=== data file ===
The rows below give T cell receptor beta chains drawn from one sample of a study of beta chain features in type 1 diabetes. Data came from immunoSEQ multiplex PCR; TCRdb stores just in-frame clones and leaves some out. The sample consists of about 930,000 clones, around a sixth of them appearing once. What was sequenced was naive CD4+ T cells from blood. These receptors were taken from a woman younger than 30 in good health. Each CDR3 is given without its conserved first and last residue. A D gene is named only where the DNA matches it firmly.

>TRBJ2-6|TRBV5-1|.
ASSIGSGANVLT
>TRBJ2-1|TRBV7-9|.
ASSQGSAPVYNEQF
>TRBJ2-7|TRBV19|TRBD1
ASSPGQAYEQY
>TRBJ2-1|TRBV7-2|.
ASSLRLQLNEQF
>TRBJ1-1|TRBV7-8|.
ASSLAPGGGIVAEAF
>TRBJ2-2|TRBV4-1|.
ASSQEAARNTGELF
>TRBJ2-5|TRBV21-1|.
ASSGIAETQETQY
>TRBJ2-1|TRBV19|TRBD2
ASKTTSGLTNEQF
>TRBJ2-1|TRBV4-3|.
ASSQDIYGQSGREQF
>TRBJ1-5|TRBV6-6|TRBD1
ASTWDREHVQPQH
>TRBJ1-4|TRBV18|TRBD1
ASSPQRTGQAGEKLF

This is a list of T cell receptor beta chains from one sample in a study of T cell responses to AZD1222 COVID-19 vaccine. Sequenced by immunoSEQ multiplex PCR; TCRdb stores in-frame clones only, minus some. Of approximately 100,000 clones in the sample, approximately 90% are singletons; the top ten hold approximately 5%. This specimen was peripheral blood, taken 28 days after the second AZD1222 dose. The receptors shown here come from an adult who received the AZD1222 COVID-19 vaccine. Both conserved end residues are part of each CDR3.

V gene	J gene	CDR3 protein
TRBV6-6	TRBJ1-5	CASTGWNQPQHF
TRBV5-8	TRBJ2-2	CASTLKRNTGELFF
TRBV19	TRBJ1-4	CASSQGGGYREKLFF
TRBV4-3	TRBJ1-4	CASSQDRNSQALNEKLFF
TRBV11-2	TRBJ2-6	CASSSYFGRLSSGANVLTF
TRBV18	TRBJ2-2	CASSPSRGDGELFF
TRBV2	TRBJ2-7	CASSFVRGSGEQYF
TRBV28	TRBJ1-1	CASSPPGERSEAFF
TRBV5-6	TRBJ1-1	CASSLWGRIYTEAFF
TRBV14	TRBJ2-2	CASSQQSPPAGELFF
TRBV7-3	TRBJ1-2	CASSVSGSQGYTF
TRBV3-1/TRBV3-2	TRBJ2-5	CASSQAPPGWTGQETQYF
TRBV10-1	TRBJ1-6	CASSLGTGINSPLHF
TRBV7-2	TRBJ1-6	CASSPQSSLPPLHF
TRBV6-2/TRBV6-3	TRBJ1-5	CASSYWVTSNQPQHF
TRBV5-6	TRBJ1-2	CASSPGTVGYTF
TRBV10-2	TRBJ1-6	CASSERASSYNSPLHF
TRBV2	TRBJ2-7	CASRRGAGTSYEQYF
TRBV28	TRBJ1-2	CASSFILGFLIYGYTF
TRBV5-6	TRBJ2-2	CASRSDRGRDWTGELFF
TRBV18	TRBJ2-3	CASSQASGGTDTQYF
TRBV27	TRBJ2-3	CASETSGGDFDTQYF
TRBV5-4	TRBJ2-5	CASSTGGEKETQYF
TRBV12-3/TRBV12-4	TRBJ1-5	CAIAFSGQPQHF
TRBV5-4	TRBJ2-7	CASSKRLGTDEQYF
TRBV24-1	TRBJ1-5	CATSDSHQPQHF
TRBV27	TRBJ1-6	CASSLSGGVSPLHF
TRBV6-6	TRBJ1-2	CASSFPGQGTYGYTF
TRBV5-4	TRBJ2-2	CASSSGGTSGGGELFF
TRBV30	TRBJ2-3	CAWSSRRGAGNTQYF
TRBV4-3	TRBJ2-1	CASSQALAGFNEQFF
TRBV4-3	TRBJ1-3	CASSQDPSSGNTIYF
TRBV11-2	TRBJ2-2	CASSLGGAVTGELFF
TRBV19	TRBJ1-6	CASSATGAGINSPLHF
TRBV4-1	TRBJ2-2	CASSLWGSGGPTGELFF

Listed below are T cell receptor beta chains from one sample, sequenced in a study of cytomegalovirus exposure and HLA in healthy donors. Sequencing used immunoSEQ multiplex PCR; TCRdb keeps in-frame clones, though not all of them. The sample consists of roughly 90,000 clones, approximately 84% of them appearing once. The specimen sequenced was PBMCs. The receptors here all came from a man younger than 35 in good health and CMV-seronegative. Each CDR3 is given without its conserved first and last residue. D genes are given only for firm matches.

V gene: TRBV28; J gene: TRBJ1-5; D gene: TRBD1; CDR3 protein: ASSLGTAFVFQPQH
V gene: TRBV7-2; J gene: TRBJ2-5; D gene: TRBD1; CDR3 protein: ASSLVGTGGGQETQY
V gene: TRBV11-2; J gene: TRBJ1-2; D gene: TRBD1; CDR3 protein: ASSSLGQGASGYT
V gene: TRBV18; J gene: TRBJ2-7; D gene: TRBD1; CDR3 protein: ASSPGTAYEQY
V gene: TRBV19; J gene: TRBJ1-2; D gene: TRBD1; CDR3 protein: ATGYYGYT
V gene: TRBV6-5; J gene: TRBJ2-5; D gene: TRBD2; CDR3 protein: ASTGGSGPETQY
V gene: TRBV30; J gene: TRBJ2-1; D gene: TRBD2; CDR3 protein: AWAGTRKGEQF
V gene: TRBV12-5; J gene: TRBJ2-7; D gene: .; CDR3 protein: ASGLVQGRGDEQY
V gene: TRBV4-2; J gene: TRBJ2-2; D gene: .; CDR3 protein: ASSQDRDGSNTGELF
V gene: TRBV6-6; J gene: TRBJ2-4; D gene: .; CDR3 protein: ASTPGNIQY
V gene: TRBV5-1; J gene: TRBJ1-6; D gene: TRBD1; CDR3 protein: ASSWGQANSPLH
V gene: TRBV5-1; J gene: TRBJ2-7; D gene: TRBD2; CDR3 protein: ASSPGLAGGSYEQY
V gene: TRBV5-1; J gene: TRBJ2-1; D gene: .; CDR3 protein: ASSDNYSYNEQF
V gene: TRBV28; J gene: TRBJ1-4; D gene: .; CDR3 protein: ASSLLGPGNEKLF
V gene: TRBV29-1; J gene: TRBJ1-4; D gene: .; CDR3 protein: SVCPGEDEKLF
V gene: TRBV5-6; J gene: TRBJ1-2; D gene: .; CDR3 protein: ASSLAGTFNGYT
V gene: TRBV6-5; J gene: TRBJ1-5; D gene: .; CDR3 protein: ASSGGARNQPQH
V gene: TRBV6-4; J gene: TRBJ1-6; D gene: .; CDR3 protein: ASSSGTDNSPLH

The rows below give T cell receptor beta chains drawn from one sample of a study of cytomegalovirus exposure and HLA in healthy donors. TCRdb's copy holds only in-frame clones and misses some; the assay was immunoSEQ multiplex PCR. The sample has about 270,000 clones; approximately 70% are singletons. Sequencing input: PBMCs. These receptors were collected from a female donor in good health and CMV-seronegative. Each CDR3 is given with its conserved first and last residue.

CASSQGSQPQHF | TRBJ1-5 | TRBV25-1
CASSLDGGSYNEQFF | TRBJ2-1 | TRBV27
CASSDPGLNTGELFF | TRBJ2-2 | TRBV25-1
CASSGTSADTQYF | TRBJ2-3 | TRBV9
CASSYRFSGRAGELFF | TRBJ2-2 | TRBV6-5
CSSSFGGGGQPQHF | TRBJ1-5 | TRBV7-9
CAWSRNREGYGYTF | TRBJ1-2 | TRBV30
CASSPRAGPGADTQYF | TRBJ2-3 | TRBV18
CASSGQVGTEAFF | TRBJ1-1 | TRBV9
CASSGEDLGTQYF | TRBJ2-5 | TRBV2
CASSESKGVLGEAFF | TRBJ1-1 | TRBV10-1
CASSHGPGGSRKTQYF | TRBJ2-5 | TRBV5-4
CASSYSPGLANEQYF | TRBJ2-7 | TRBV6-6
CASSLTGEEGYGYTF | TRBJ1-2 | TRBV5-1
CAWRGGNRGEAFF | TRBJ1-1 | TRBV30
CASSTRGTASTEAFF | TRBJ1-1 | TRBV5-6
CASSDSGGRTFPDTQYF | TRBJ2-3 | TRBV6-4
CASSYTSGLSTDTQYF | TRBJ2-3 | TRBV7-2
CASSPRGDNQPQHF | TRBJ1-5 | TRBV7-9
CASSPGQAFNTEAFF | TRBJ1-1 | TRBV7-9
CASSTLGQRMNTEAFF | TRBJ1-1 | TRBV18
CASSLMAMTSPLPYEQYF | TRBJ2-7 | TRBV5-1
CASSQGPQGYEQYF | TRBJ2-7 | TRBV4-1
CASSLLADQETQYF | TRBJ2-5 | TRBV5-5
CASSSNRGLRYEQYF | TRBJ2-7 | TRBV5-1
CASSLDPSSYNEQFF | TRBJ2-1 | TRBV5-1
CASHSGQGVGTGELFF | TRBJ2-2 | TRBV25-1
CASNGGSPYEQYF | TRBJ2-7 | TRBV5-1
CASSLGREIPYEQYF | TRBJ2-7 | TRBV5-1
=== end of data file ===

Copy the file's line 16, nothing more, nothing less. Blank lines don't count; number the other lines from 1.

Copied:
>TRBJ2-1|TRBV19|TRBD2